Twenty-four residents were killed and 20 others feared missing after suspected herdsmen struck again in Benue State Monday afternoon, residents have said.
Residents of Omusu and two nearby communities in Okpokwu Local Government Tuesday night said the attackers entered their villages around 4:00 p.m. Monday and carried out a two-hour deadly assault.
Emergency officials described the attacks as “very brutal” and said three villages were affected, with more than 2,000 displaced persons now desperate for relief materials.
“They killed people to their satisfaction before they left,” said Mr Attah Alexander, a resident of Omosu community. “It was deliberate and there were no policemen around to stop them.”
The killings come as the state prepares to receive President Muhammadu Buhari, who finally caved in to those calling on him to pay condolence visits to victims of deadly attacks that had left hundreds dead since he assumed office in 2015.
The attackers also struck despite the presence of Nigerian troops in the ongoing peace-keeping exercise named ‘Ayem Akpatuma’ or ‘Cat Race’.
Many of those killed were identified as women and children.
Alexander, who later joined in emergency efforts, said he was amongst those who counted 24 bodies and moved the injured to the hospital.
“Ten people were taken to the hospital with several injuries from gunshots and cutlasses,” he said.
“We’re still looking for 20 people that we’re not sure if they’re dead in the bush or still alive but missing.”
The three villages that were attacked include Omusu, Okana and Okpilikpo, according to residents.
Governor Samuel Ortom paid an emergency visit to the area Tuesday afternoon, railing against the impunity of the killer herdsmen who were said to be on a reprisal attack.
The governor met with locals in Okpoga, seat of Okpokwu LGA about 155 kilometres southeast of Makurdi, the state capital.
Mr Paul Onuh, a legal practitioner and resident of Okana, said there was an altercation between some herdsmen and villagers on Sunday evening.
Some herdsmen were said to have been brutalised and scores of cows rustled allegedly by some thugs around the communities.
“They came to complain that they were attacked and their cows were rustled during the incident,” Onuh said. “But no one in this community could carry out such attack.”
The lawyer said he wondered how the herdsmen were able to openly graze across the state during the day despite an absolute ban on their activities.
“It is unfortunate that the herdsmen are still grazing illegally across the state and killing people in the process,” he added
A mass burial for the dead is planned for Friday in the communities.
“The governor has mandated me to respond immediately by providing emergency relief materials to the displaced persons,” said Mr Emmanuel Shior, executive secretary of Benue State Emergency Management Authority.
Shior feared that the latest disaster would complicate situation for his agency, which is already managing dozens of camps for the internally displaced in the ongoing attacks linked to herdsmen.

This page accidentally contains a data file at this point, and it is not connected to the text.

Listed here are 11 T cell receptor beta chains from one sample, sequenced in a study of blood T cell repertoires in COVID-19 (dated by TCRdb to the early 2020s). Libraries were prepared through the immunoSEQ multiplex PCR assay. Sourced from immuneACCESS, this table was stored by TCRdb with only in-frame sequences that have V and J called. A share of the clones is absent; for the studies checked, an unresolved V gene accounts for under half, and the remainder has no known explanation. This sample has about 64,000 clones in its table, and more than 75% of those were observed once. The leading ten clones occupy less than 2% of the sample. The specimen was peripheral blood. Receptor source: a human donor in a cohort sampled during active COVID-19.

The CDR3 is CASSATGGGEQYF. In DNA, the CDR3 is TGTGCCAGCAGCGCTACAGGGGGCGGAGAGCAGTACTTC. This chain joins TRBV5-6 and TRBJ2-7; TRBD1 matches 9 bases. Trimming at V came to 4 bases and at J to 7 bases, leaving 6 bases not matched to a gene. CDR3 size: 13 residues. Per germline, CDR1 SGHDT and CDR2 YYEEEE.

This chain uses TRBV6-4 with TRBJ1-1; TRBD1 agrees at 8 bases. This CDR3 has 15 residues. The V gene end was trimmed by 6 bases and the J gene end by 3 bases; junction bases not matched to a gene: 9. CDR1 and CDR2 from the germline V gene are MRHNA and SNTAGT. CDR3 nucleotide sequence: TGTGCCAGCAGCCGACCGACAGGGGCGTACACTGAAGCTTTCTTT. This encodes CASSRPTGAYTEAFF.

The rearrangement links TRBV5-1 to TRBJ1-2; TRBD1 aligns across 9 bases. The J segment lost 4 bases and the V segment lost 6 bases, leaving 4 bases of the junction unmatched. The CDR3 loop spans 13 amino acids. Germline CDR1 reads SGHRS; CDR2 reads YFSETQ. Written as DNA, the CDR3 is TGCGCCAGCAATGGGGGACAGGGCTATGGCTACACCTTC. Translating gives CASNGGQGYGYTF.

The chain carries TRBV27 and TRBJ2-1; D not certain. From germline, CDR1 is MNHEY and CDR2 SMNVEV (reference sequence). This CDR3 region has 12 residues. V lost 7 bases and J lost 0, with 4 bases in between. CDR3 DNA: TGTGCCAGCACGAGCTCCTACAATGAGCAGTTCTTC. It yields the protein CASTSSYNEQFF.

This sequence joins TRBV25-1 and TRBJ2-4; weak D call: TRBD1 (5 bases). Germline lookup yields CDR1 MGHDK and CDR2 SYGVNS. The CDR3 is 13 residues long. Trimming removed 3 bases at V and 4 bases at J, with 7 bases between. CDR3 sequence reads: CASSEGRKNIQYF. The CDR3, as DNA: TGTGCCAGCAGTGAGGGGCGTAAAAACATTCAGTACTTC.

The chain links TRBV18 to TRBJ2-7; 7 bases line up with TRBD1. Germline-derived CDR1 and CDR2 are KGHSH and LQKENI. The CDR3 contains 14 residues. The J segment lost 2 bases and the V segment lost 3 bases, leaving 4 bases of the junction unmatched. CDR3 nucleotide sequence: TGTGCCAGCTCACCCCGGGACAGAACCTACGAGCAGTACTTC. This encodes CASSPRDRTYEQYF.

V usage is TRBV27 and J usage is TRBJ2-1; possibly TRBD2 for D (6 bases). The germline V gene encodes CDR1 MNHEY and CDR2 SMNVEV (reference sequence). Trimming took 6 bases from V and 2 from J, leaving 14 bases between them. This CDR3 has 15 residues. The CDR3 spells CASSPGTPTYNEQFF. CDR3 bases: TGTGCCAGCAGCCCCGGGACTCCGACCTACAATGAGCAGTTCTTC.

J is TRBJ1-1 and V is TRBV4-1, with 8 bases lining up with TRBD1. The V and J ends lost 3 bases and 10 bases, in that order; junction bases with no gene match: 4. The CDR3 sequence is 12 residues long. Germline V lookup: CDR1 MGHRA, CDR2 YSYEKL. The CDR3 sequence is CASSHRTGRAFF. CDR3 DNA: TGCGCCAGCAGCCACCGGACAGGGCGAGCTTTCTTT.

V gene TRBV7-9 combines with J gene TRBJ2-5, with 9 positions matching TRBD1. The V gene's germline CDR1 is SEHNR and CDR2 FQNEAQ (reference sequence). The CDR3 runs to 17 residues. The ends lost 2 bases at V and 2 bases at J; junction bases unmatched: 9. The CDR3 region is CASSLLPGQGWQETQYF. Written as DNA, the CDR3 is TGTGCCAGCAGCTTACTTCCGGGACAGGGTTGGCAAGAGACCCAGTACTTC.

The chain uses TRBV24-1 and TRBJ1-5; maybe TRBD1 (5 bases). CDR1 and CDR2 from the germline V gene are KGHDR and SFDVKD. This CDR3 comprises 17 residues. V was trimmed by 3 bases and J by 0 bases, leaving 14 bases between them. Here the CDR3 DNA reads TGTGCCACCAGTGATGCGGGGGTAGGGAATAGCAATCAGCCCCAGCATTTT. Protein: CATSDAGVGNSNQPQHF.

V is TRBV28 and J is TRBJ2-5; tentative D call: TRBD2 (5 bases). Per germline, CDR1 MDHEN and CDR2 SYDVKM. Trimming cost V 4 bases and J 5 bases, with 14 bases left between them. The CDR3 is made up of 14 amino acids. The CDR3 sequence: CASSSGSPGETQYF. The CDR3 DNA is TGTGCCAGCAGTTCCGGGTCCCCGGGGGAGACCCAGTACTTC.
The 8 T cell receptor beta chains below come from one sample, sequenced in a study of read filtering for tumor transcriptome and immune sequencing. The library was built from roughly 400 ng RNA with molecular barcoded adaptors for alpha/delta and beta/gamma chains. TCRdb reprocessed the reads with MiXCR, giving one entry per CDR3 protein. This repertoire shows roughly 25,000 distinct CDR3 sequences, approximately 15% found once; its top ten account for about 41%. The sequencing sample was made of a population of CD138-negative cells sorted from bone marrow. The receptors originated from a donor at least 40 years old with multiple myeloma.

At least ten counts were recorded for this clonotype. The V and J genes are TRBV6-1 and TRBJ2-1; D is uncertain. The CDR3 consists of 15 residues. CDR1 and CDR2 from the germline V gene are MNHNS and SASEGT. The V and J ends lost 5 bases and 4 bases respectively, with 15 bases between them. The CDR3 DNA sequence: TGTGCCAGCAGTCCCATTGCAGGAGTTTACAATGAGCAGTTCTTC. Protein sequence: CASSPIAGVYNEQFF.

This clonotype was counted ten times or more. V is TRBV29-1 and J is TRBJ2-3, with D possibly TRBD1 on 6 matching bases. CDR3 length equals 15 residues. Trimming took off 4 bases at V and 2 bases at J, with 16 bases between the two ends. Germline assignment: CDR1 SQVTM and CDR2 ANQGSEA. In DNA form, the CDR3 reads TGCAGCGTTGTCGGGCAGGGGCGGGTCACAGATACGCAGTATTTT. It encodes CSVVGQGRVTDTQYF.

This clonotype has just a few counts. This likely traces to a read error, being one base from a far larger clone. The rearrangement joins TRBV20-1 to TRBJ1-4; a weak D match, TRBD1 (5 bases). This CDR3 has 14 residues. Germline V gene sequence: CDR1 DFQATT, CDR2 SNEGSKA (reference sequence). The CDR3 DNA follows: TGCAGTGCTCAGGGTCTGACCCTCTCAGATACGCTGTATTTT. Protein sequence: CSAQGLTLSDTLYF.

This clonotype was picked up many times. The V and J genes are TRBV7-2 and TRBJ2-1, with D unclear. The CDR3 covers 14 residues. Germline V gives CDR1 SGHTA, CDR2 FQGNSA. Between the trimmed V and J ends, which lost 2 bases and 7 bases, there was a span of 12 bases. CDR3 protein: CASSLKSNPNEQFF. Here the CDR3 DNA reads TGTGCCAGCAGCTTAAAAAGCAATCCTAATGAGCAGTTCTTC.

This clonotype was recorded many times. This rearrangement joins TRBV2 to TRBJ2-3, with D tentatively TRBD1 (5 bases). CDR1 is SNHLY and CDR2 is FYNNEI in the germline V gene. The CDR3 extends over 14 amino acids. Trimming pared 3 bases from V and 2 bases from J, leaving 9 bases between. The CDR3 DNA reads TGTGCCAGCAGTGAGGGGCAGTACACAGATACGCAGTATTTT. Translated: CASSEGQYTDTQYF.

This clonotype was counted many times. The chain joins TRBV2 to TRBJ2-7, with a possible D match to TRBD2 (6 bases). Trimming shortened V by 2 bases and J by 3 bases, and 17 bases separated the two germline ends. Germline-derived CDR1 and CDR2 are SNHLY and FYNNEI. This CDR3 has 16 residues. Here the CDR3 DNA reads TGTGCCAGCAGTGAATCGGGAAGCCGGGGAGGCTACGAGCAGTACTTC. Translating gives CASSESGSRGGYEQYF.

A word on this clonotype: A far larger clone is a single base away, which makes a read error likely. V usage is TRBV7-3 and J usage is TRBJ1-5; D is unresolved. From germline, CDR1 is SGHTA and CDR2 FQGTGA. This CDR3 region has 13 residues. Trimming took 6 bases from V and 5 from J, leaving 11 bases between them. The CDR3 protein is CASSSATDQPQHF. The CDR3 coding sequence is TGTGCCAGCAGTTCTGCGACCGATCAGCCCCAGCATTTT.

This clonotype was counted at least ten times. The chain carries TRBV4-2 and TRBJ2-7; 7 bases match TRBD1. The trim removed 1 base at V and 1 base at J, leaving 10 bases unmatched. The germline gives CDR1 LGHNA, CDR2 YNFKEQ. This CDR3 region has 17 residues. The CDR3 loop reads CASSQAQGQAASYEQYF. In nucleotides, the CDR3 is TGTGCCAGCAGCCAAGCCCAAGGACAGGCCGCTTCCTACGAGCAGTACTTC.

Thousands in IDP camps are complaining of acute food shortages.
Military exercise, not operation
The latest attacks marked the first large-scale killings by suspected herdsmen since soldiers were deployed in Benue and other states regular attacks across the north-central.
It’s also the first major attack in Idoma-speaking part of Benue, coming two years after suspected herdsmen attack on Agatu left more than 500 dead.
Most of the attacks recorded in the state since January 1 have occurred in Tiv-dominated Logo and Guma Local Government Areas.
Mr David Ogbole, a Makurdi-based preacher and campaigner against herdsmen brutality in the state, said the latest incident bolsters his suspicion that troops are not permitted to go after the attacks.
“What the soldiers were sent to do is an exercise, not a military operation,” Ogbole, leader of the Coalition Against Fulani Occupation, said last night. “They cannot engage the attackers in the real sense of it.”
Ogbole said troops in Benue are operating in a manner distinctly different from their counterparts in the war-ravaged Northeast.
“It was termed an exercise instead of an operation. Similar military expeditions in other conflict zones like ‘Lafiya Dole’ in the Northeast were all operations but that of central Nigeria involving herdsmen militia was reduced to a training exercise with a Tom and Jerry medical programme,” the preacher said.
“As an exercise, the deployed military personnel had no orders to engage or apply force to subdue the territorial menace. As we speak, the military now provides cover for the increasing number of herdsmen and cattle to graze on farmlands and plunder the harvest of deserted Benue communities.”
But Mr John Agim, a spokesperson for the Defence Headquarters, countered the pastor’s claim that soldiers are not permitted to use maximum force against attackers.
“It is not true,” Agim said on telephone Tuesday night. “The troops have orders to engage when necessary.”
Agim, a brigadier-general, said the attacks continued despite military presence because there were no enough personnel to secure all communities.
“The communities are many across several states, the military cannot be everywhere at the same time,” he said. “But wherever we have reports of suspicious moves, we quickly intervened.”
Agim said the attackers are also deploying weapons and using tactics which are quite advanced, indicating that some powerful persons might be sponsoring their activities.
“But make no mistake, the military is up to the task of containing them,” he said. “We’re not helpless in this situation at all.”